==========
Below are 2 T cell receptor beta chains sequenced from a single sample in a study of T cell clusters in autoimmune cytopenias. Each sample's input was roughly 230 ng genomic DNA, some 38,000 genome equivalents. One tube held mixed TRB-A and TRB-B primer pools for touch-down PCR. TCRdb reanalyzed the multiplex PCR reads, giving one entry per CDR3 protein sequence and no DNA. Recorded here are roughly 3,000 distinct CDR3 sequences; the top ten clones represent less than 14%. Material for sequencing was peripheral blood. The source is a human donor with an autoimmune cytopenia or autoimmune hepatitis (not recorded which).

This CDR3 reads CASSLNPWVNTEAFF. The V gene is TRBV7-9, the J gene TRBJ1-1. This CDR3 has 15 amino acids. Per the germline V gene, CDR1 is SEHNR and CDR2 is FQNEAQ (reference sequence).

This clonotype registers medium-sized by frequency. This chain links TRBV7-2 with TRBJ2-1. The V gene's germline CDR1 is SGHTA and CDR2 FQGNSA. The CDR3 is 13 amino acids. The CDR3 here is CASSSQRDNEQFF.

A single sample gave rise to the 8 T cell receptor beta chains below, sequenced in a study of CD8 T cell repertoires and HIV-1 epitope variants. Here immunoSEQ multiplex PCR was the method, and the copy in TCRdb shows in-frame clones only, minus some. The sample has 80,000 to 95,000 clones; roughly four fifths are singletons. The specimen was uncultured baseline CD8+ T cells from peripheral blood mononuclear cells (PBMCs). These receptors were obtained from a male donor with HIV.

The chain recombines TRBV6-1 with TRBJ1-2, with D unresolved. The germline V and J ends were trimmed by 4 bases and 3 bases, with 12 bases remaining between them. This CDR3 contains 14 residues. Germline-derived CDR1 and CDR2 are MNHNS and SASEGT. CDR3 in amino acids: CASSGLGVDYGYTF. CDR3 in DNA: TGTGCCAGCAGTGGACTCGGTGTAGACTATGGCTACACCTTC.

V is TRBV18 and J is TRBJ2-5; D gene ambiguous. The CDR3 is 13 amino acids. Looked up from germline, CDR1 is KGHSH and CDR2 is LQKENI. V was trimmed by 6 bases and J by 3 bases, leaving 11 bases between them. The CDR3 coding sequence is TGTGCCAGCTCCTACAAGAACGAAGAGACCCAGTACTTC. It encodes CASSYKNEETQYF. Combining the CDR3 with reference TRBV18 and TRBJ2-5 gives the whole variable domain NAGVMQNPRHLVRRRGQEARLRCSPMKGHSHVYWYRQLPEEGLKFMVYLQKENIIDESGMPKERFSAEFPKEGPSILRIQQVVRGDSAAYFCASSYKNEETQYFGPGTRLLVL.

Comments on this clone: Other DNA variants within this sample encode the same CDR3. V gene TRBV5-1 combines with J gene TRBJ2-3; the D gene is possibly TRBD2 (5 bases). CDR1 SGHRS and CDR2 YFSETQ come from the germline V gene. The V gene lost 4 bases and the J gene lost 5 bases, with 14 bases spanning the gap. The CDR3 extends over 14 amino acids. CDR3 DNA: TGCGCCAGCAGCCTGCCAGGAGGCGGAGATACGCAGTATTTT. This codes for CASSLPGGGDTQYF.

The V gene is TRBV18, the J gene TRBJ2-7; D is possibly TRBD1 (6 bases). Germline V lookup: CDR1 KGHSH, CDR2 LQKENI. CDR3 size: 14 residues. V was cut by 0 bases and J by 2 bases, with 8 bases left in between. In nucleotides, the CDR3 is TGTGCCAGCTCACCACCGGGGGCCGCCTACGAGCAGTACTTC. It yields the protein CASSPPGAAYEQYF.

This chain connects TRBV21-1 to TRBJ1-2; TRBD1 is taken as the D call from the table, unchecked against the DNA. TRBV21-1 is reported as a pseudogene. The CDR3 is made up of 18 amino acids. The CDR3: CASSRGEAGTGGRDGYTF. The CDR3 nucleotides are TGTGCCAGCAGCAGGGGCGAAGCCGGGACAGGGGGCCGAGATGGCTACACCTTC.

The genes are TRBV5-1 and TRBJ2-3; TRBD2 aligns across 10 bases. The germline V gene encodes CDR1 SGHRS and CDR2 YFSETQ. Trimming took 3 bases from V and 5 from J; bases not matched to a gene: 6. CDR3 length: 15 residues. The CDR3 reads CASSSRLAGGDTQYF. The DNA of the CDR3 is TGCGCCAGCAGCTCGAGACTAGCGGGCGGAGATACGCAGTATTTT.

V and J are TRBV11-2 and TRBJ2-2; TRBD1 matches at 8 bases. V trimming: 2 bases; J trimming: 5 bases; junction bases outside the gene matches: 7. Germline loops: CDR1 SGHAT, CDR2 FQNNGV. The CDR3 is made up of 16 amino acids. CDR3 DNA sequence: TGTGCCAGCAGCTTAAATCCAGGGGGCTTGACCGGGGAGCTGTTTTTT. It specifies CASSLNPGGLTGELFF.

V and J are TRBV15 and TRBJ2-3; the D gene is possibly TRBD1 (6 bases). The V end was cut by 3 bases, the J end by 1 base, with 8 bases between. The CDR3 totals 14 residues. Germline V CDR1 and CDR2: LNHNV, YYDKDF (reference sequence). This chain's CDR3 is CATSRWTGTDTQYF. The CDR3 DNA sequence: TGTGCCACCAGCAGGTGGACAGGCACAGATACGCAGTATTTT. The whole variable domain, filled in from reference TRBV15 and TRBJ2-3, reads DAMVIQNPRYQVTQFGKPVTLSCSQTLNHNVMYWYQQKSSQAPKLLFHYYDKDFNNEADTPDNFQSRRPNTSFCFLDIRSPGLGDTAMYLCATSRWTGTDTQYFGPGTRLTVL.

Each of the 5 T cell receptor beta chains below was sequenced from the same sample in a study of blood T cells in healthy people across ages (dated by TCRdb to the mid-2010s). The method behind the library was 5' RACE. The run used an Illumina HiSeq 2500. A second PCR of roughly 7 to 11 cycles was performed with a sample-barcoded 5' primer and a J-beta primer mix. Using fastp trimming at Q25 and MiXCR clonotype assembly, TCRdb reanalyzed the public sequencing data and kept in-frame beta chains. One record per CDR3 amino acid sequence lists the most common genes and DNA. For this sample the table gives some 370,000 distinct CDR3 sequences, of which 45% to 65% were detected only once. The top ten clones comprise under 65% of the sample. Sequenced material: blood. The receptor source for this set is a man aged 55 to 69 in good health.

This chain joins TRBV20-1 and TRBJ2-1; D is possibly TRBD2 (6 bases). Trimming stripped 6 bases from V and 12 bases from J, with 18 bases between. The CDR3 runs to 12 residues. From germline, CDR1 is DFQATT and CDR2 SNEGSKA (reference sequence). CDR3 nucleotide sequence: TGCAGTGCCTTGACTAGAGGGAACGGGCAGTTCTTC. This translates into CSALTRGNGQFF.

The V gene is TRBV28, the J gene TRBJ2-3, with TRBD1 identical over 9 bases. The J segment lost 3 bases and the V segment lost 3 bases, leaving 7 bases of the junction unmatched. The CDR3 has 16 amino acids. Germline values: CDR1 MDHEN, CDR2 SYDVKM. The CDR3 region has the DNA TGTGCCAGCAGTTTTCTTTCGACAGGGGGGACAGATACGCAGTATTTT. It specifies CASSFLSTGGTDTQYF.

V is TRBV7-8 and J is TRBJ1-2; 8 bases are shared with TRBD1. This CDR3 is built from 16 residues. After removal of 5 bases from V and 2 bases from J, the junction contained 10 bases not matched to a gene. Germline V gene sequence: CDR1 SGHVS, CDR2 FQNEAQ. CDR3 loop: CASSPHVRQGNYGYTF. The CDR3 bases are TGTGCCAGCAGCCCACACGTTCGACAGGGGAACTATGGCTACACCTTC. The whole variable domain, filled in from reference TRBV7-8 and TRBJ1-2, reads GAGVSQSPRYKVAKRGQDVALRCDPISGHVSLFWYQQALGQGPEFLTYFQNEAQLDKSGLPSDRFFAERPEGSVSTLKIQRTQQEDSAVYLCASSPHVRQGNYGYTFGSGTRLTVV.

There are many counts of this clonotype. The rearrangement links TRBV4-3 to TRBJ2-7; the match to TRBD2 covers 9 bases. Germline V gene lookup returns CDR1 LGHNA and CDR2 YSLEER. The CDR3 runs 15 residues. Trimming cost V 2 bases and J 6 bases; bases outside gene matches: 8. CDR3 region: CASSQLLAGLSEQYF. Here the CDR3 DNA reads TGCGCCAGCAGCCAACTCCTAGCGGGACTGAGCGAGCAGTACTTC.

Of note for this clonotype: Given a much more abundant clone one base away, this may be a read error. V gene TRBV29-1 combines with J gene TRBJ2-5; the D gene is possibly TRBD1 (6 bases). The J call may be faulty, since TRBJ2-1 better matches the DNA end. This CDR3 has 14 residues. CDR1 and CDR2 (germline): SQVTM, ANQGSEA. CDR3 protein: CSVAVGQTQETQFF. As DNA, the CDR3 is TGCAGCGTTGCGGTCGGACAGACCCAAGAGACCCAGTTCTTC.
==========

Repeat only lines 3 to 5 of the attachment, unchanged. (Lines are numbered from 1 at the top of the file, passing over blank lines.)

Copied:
This clonotype registers medium-sized by frequency. This chain links TRBV7-2 with TRBJ2-1. The V gene's germline CDR1 is SGHTA and CDR2 FQGNSA. The CDR3 is 13 amino acids. The CDR3 here is CASSSQRDNEQFF.

A single sample gave rise to the 8 T cell receptor beta chains below, sequenced in a study of CD8 T cell repertoires and HIV-1 epitope variants. Here immunoSEQ multiplex PCR was the method, and the copy in TCRdb shows in-frame clones only, minus some. The sample has 80,000 to 95,000 clones; roughly four fifths are singletons. The specimen was uncultured baseline CD8+ T cells from peripheral blood mononuclear cells (PBMCs). These receptors were obtained from a male donor with HIV.

The chain recombines TRBV6-1 with TRBJ1-2, with D unresolved. The germline V and J ends were trimmed by 4 bases and 3 bases, with 12 bases remaining between them. This CDR3 contains 14 residues. Germline-derived CDR1 and CDR2 are MNHNS and SASEGT. CDR3 in amino acids: CASSGLGVDYGYTF. CDR3 in DNA: TGTGCCAGCAGTGGACTCGGTGTAGACTATGGCTACACCTTC.